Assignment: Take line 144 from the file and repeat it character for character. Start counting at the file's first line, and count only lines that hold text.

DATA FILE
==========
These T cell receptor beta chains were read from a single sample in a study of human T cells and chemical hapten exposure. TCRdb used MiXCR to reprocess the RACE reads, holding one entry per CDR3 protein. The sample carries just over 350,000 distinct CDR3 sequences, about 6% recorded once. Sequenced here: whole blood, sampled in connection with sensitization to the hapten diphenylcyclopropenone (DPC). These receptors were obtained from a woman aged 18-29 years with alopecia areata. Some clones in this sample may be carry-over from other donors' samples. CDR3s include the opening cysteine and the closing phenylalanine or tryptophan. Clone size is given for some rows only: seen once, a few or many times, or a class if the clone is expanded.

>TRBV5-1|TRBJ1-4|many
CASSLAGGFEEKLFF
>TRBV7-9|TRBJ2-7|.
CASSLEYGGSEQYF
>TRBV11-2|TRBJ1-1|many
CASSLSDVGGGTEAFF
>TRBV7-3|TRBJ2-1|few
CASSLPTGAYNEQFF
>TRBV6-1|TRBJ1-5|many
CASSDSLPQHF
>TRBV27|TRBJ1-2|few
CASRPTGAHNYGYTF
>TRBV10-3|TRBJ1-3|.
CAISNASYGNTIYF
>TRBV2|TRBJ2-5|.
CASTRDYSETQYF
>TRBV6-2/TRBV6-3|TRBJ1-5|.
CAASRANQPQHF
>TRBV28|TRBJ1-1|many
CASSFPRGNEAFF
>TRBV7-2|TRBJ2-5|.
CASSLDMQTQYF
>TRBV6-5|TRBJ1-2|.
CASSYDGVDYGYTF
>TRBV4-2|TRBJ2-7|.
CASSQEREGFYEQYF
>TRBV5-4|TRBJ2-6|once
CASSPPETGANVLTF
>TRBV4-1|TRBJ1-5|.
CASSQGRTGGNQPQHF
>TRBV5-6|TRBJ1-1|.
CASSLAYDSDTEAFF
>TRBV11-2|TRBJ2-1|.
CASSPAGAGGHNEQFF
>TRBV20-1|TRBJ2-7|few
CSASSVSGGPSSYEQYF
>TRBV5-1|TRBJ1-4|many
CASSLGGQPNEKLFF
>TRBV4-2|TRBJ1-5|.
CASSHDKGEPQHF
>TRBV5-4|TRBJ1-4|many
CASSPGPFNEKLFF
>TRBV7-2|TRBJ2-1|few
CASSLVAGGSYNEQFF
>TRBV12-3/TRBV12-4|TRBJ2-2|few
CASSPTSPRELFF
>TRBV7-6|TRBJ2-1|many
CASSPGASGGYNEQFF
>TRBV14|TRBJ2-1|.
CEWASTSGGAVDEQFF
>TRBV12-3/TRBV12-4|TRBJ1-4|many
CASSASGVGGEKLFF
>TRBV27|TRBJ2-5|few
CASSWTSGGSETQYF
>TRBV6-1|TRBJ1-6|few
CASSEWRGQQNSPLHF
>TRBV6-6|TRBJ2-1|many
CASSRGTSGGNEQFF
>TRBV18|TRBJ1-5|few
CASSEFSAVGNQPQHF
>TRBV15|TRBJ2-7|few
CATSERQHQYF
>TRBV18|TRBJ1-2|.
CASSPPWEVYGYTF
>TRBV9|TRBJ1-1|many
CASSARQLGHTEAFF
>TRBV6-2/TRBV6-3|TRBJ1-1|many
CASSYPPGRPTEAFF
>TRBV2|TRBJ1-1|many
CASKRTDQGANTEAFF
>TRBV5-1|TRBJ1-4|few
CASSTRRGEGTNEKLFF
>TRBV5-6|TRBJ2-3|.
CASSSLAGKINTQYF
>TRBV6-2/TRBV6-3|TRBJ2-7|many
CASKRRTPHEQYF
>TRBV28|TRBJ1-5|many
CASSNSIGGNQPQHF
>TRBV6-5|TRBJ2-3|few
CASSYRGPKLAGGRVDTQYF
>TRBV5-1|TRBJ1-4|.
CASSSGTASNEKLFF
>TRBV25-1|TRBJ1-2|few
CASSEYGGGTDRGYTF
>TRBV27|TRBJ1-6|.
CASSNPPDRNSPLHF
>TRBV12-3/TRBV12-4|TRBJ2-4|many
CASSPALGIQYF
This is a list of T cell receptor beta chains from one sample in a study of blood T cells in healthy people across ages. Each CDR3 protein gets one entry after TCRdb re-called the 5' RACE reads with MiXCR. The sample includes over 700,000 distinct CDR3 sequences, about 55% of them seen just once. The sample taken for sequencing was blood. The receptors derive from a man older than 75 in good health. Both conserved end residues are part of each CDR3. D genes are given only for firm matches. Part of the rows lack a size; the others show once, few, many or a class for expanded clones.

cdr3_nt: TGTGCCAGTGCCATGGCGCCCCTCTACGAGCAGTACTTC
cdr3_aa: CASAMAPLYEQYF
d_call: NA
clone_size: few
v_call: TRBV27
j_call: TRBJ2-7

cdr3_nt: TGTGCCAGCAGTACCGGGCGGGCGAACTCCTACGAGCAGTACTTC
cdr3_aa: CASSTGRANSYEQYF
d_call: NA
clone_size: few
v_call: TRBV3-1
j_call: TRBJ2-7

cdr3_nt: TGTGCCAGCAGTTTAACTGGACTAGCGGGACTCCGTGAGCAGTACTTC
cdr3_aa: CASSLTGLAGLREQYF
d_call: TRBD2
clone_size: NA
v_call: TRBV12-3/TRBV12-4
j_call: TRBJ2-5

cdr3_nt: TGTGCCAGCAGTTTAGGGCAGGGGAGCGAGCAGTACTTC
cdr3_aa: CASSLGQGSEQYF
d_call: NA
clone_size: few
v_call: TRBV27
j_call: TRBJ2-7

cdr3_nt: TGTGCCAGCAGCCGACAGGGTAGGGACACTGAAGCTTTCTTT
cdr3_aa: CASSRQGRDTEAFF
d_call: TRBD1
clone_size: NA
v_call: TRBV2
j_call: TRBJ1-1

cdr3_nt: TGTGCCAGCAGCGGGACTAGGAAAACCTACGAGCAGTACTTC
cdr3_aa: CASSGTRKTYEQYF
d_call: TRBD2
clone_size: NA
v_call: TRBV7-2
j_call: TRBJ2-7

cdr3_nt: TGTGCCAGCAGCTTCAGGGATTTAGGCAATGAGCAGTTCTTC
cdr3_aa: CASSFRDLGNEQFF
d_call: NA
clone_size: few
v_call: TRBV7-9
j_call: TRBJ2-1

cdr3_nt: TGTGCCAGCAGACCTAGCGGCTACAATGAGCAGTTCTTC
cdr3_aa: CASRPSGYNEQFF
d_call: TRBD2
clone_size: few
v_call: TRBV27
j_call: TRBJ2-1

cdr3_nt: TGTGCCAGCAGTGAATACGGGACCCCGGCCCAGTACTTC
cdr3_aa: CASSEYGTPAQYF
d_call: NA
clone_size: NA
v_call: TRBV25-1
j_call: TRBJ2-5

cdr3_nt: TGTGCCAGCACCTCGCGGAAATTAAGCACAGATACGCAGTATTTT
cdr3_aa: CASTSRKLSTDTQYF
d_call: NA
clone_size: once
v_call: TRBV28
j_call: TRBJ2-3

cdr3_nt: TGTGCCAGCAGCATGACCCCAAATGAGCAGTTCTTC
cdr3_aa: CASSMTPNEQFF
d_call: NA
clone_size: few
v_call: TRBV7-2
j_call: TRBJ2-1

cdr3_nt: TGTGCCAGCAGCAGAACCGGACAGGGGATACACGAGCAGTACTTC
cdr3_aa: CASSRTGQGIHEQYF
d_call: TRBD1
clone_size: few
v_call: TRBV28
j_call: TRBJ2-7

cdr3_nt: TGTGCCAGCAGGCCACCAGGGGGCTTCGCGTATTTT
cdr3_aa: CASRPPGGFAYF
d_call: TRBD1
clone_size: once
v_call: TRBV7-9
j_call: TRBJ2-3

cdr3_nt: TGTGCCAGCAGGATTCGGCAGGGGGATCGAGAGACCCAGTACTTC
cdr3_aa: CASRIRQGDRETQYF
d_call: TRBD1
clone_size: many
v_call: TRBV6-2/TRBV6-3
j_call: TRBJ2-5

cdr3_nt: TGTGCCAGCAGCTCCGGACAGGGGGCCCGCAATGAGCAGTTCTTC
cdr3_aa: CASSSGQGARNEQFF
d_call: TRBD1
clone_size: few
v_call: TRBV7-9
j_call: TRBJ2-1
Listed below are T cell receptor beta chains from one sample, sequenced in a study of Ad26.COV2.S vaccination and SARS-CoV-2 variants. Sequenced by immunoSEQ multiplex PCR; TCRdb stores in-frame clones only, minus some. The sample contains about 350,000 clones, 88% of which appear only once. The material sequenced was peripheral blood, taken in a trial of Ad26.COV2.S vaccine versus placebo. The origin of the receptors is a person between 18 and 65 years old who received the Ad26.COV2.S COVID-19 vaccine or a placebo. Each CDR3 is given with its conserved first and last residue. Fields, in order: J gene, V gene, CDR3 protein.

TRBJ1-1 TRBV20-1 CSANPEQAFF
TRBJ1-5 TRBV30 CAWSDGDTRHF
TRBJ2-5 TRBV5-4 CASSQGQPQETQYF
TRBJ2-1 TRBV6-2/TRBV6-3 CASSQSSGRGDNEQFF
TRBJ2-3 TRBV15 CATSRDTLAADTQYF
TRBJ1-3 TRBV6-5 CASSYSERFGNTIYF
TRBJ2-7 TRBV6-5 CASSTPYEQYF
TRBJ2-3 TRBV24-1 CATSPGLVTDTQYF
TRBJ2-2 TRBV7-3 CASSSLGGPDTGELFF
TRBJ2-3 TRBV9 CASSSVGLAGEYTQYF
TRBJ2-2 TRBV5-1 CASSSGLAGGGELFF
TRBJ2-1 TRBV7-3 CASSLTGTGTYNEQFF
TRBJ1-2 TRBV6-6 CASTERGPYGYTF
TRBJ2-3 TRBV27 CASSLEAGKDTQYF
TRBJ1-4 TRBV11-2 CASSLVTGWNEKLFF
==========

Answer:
j_call: TRBJ2-5